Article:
Self-Worth and YA fiction

I was reading my horoscope the other (cue eye roll).

I know, I know. But I don’t read it to see if I’m going to win the lottery. I use it as sort of an introspection tool. And I only check in regularly with Eric Francis Coppolino at the Chronogram Arts Magazine. He’s not always on target but often enough, he brings up something that has been nibbling away at my psyche, something I am trying to ignore or not face.It helps me put my thoughts in order.

Anyway this month’s is all about self-worth. And it’s definitely something I struggle with. Not always. There were about fifteen years when I was brimming with confidence-one might say it bordered on arrogance. But that was when I owned a record label, had a business partner who was pretty cocky himself, and I was marketing and selling the art of others.

Now I am the sole proprietor and the artist. Scary! It takes a supreme amount of confidence to just put your ‘stuff’ out there. I’m working on keeping a positive attitude but I already know I will never be sure if what I write is ever good enough.

But I could say the same about every aspect of my life that matters to me. Mothering, wife-ing, boxing, baking.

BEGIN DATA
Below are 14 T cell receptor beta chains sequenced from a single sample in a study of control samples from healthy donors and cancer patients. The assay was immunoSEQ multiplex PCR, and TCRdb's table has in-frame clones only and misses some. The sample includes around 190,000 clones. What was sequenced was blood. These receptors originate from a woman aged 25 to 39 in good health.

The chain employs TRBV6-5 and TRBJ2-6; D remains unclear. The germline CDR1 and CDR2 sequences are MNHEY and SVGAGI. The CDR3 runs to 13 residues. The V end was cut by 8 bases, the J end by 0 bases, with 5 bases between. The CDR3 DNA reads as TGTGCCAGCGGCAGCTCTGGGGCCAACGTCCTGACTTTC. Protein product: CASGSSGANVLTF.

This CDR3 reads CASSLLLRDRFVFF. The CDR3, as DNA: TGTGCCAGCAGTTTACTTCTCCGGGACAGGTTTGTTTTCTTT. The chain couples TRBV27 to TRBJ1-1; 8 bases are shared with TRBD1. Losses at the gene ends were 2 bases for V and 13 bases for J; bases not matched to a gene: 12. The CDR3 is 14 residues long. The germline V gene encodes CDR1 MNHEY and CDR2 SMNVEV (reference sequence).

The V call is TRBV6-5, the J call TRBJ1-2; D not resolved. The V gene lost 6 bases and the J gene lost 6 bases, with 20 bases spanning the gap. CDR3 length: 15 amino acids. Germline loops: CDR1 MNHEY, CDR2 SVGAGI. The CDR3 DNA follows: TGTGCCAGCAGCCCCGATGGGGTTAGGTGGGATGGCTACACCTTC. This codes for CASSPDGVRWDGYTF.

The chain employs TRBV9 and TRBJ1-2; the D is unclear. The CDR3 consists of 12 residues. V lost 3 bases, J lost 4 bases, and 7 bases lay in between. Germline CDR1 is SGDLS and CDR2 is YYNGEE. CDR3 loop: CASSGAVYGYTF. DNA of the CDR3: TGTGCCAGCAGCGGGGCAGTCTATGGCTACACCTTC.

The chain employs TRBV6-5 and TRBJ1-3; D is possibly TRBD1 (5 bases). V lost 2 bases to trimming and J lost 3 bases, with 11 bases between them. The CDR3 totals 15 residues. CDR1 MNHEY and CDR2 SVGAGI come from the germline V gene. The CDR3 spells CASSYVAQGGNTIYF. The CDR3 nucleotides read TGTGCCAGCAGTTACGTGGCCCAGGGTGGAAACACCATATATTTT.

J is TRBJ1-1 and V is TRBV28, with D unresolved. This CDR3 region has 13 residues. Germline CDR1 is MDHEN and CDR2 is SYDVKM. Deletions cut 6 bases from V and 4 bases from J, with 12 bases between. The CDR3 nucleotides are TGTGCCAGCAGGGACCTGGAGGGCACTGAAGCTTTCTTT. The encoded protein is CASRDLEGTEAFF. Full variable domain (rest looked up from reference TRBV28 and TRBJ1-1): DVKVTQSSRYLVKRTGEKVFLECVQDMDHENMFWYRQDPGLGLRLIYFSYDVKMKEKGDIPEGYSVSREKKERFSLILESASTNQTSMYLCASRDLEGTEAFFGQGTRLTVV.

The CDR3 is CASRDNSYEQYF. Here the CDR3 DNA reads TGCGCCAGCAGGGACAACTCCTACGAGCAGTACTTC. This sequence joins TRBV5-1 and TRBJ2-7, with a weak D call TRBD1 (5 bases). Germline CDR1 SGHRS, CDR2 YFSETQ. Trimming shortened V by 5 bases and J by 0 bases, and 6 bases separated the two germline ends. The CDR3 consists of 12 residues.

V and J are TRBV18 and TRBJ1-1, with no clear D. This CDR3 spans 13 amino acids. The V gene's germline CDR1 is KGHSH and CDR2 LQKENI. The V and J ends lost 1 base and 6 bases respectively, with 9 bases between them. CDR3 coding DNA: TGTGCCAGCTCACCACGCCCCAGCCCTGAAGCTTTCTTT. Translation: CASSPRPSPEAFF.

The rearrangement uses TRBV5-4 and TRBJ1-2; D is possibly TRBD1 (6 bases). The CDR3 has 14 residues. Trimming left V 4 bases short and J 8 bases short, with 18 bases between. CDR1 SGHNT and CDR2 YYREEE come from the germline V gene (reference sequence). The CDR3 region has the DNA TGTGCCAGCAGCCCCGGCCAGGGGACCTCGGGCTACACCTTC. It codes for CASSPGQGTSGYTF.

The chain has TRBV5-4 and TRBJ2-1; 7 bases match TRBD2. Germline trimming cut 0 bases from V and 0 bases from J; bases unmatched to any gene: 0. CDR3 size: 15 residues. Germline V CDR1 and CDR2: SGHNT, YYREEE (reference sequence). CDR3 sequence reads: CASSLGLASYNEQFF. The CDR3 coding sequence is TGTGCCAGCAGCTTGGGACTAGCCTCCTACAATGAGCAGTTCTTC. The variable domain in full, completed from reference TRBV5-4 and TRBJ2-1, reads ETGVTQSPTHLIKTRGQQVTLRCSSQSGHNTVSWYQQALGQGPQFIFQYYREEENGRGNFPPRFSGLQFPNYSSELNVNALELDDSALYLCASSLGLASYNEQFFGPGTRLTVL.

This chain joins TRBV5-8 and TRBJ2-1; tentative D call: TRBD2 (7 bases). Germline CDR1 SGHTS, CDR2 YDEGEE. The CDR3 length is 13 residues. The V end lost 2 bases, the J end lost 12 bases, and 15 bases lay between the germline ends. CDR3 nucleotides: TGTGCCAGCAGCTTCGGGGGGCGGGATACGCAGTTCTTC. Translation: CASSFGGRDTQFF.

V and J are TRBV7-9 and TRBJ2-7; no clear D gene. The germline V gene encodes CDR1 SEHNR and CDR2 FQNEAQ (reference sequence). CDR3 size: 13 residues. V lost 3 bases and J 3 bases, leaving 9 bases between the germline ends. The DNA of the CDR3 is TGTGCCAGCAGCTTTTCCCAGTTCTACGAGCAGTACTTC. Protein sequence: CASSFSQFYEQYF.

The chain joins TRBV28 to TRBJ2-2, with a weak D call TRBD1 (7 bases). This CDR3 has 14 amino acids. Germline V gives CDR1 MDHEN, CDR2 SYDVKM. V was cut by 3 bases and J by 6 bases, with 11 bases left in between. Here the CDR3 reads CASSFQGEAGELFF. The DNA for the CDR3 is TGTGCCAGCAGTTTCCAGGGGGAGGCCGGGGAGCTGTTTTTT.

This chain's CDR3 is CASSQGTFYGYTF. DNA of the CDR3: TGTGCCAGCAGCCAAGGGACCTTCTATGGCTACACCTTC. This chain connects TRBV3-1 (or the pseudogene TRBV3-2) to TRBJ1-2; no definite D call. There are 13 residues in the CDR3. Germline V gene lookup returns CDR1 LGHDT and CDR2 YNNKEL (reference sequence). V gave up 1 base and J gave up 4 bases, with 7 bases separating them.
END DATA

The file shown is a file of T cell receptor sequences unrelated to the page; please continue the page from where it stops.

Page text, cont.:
Anyway I am working on it.

Then I started thinking about teen girl characters in YA fiction and how many I’ve read recently who have absolutely no idea of their self-worth. I think partly it’s a right of passage, part of growing up, something universal, and not relegated to one gender or the other. Although it does not seem to occur as much in ‘boy’ books or characters. And why is that?
The teen boys I know are full of doubt.

So many of us older folk are validated by our work.

But teenagers are still growing and searching for what is meaningful to them.

Some denigrate themselves. Some seek approval from others. Some fall into destructive patterns. SomeĀ  lose themselves. Some live for someone else. Some probably never think about it.

I know that as a teen, it was my friends who buoyed me up.

I’d like to see more strong, girl friends who are not there just as convenient tools, or disposable side-kicks, or just good to have around until the boy shows up. Those are not the kind of friendships I had, nor the kind I see my teenage niece having.

Self-worth comes from inside but maybe you have to be told occasionally how unique and amazing you are by someone whose opinion matters to you.

Or maybe you just need a good friend who’ll kick you in the butt and tell you to wake up.

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